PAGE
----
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United States of America Ex Rel. Christopher Parker v. Nedra Chandler

THE UNITED STATES DISTRICT COURT FOR THE NORTHERN DISTRICT OF ILLINOIS EASTERN DIVISION


January 24, 2011

UNITED STATES OF AMERICA EX REL. CHRISTOPHER PARKER, PETITIONER,
v.
NEDRA CHANDLER, WARDEN, DIXON CORRECTIONAL CENTER, RESPONDENT.

The opinion of the court was delivered by: Matthew F. Kennelly, District Judge:

MEMORANDUM OPINION AND ORDER

An Illinois jury convicted Christopher Parker of first degree murder and aggravated battery of a child in connection with the death of two-year-old Joshua Sandifer. The trial judge sentenced Parker to a fifty-five year prison term.

Parker has petitioned this Court for a writ of habeas corpus pursuant to 28 U.S.C. § 2254. Parker contends that his trial and appellate counsel rendered ineffective assistance; the prosecutor made improper remarks in closing argument; and the trial court erred by appointing co-counsel for his trial, failing to hear and appoint counsel on a motion claiming ineffective assistance of retained counsel, and allowing the prosecution to introduce evidence of prior bad acts. For the reasons stated below, the Court denies Parker's petition and also denies a certificate of appealability.

Facts

The following is a summary of the relevant facts and procedural history of this case, taken from the Illinois Appellate Court's decision in Parker's direct appeal and, in some instances, from the trial court record. Additional facts relevant to Parker's ineffective assistance claims are discussed later in this decision.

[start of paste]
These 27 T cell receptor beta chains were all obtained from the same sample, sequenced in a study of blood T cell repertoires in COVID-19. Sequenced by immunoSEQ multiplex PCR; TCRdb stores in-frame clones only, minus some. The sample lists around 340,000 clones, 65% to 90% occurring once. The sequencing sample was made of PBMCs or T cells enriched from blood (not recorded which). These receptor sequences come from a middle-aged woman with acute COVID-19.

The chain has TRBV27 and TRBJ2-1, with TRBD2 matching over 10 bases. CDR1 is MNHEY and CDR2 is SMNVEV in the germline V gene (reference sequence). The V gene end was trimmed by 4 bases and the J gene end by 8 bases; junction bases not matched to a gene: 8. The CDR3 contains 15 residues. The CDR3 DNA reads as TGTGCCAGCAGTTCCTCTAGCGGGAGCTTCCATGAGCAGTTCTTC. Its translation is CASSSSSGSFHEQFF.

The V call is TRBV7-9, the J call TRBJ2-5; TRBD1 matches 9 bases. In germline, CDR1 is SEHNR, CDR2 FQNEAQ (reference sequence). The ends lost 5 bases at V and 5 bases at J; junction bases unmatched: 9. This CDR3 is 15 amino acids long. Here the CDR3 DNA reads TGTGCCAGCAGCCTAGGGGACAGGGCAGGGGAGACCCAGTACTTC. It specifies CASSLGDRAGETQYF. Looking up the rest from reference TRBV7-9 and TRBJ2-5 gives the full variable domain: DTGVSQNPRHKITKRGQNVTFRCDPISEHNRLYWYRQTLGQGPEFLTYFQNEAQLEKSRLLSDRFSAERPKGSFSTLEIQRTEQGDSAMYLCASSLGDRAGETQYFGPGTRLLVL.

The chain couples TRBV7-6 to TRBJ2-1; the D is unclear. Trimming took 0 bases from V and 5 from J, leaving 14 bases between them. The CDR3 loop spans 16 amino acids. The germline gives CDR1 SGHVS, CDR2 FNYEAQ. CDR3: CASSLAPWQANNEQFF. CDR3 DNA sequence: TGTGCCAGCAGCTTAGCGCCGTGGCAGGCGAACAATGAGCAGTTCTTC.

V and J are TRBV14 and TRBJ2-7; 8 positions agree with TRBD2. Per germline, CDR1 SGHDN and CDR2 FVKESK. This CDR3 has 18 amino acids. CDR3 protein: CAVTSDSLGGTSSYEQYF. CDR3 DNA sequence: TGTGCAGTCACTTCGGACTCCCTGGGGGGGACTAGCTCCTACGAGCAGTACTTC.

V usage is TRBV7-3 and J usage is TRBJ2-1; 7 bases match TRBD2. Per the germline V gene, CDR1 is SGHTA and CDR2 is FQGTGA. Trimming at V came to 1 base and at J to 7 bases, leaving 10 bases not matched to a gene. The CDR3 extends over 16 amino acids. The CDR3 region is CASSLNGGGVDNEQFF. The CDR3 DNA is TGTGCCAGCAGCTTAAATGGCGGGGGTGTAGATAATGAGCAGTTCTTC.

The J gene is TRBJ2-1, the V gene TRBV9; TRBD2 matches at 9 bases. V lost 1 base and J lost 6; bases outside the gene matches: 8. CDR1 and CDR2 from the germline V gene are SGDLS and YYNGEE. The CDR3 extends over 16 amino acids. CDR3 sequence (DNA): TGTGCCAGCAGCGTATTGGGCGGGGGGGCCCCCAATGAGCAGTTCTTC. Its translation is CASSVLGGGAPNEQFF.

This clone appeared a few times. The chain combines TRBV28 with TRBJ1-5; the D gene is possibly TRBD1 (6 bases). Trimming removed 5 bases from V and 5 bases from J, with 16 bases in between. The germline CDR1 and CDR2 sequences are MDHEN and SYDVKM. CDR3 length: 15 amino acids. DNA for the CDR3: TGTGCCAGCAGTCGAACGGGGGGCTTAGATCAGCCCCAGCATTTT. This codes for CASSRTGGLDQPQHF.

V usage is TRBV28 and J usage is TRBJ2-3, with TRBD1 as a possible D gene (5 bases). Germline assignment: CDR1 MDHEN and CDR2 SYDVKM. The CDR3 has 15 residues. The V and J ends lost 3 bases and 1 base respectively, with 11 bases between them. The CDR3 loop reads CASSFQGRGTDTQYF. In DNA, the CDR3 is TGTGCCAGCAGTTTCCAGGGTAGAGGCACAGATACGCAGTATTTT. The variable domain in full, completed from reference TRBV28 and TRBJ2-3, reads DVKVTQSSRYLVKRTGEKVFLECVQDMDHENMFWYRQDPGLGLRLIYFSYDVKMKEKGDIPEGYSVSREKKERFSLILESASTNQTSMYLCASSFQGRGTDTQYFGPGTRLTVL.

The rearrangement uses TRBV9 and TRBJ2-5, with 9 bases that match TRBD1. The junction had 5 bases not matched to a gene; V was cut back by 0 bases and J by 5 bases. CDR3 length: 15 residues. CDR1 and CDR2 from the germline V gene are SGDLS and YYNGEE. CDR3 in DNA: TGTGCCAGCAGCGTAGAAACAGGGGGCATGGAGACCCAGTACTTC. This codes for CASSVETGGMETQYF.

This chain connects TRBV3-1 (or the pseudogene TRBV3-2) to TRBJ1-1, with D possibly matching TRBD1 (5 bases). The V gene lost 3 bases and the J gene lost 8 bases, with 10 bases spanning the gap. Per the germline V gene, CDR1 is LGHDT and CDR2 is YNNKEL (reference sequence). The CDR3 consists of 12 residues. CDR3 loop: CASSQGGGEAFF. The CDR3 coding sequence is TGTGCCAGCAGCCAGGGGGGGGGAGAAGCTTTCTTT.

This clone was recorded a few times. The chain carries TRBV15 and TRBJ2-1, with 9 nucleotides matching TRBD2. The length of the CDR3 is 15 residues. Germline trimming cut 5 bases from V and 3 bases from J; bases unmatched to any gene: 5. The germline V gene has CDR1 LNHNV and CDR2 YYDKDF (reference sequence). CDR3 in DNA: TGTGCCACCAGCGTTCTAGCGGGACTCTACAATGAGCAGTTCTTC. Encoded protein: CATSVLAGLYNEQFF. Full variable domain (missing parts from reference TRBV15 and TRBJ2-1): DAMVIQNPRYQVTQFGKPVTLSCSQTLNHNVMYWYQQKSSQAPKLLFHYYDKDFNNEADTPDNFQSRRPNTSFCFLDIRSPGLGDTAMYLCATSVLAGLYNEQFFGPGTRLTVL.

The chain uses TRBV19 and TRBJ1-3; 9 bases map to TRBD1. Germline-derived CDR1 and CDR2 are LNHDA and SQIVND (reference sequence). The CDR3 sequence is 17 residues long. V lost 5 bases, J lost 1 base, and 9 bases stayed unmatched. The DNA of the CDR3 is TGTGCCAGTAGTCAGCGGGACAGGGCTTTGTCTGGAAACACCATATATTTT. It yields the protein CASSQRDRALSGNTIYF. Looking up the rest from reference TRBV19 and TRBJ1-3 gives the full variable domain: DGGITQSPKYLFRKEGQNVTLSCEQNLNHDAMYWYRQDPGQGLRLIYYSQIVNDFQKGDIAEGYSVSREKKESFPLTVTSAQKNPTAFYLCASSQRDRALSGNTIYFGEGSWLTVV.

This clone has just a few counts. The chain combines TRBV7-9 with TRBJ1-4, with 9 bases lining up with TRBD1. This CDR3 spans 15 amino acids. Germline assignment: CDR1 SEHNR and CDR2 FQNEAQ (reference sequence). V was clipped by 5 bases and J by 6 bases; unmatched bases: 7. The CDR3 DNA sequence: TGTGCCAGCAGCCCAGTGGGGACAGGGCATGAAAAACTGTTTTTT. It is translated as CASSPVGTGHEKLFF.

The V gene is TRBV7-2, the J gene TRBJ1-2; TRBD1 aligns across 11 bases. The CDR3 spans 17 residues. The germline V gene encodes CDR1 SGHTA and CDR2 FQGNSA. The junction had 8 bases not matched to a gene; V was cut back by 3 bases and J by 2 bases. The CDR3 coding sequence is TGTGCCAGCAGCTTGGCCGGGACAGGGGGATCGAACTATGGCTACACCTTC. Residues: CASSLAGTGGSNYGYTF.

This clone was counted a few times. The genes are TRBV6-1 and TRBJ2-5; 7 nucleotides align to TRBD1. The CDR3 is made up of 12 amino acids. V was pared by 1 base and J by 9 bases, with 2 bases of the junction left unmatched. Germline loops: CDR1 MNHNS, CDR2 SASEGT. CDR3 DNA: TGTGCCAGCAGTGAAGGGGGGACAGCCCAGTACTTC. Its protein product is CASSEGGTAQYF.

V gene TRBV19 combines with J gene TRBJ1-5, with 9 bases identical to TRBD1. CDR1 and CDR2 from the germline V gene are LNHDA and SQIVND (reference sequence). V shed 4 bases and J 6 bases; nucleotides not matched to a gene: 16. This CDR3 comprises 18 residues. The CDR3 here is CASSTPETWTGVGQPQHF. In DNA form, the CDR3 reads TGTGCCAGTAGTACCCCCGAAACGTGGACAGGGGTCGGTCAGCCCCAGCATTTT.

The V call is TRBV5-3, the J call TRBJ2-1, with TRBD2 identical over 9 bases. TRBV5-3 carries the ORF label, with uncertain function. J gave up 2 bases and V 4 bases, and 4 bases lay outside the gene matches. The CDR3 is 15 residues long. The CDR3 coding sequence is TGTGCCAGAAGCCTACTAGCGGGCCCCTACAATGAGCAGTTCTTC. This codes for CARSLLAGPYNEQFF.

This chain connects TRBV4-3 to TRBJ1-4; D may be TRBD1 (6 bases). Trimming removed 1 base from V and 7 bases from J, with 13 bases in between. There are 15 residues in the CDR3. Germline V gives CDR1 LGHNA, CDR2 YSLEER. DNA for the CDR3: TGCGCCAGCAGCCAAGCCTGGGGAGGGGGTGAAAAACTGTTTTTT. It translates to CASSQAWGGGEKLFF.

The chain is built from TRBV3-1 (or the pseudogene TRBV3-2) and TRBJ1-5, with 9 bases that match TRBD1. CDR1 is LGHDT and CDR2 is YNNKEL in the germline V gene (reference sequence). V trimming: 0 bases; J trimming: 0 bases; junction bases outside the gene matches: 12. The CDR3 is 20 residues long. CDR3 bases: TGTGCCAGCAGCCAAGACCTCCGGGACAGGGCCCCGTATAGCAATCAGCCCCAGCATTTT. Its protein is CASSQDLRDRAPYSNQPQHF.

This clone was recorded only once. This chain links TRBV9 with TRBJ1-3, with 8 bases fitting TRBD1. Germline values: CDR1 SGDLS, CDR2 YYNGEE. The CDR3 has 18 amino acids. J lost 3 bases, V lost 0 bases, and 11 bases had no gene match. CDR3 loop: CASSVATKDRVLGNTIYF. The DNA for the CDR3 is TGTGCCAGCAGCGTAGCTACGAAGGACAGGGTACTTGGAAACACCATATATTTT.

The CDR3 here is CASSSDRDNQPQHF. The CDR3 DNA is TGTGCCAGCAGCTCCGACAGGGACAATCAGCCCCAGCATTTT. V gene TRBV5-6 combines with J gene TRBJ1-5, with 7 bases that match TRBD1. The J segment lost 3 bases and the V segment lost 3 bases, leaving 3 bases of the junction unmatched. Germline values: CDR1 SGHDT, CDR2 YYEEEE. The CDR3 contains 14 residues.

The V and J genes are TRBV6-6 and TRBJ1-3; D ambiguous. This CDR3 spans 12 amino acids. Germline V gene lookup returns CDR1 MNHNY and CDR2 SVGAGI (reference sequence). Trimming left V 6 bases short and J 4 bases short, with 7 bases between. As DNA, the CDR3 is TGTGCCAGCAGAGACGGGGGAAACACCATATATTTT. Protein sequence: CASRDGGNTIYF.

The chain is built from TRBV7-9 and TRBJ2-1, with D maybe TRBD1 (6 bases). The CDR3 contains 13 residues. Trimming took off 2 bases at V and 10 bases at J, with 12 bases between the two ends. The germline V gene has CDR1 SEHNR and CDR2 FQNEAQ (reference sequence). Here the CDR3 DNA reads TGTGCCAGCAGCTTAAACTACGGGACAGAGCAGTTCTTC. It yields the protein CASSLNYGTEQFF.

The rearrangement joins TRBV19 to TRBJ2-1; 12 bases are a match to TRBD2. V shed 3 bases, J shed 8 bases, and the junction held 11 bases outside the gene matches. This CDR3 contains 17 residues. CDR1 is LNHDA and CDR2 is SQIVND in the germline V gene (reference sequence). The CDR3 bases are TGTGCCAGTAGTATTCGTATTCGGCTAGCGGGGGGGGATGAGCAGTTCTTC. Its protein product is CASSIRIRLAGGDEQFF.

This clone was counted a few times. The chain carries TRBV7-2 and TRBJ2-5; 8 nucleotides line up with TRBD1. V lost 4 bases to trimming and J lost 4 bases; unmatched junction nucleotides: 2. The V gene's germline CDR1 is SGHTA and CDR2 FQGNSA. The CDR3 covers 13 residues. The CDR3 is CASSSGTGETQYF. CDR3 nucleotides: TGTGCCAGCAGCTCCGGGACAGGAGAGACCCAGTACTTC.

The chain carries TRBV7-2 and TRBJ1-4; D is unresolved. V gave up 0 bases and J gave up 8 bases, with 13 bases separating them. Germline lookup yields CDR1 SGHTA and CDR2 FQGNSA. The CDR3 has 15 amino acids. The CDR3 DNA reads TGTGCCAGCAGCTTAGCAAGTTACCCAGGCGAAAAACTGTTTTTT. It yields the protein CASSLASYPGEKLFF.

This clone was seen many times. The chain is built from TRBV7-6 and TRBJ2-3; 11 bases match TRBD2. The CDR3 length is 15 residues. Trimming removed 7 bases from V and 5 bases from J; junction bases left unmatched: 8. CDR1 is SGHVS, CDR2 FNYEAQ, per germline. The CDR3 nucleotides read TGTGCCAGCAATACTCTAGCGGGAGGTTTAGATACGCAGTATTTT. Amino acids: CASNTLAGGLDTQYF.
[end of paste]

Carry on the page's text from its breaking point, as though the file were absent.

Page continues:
Parker began dating Roletta Sandifer in July 1997. By November 1997, Parker had moved into Roletta's home, and she was pregnant. At the time, Roletta lived in a two-flat building with her mother, Patricia Walker (Walker) and her sister, Patricia Sandifer (Patricia). Walker lived in an apartment on the second floor; Patricia lived in a closed-off living room and bedroom area in the basement with her four-year-old daughter, Jasmine; and Roletta lived in an apartment on the first floor with her two-year-old son, Joshua.

Parker and Joshua had a good relationship at first, but by early December 1997 it had deteriorated to the point that Joshua would cry because he did not want to be with Parker. Claiming that he wanted to bond with Joshua, Parker assumed primary responsibility for Joshua's care and prohibited Roletta or anyone else in her family from tending to him.

In December 1997, Walker and Roletta noticed injuries on Joshua. Parker explained a bruise over Joshua's eye by stating that he had fallen out of the tub. When Walker asked Parker about a burn on Joshua's face, Parker claimed that Joshua had fallen off his bed and hit the radiator.

Over a defense objection, Roletta testified about several incidents of domestic violence by Parker that took place in December 1997. Her testimony included an incident on December 28, 1997, a few days before Joshua's death. Roletta had just put Parker's son Christopher and Jasmine in a "time out" to punish them for playing roughly with Joshua. An enfuriated Parker threw a bowl of hot soup against the floor, and the soup splashed onto Roletta's legs. She took Joshua upstairs to her mother's apartment and locked the door. Parker kicked the door and got into the apartment, demanding that Roletta put Joshua to bed. She complied, and when she rejoined Parker, he repeatedly hit her in the face and punched her in the stomach. Roletta testified that Parker said, "you think this little boy [Joshua] don't do no wrong, he just a bad ass just like the rest of them and you'll never love my son [Christopher] the way you love him." Resp. Ex. X at 1246. Parker then went upstairs to grab Joshua and returned with him to say, "look at your momma." Id. at 1247.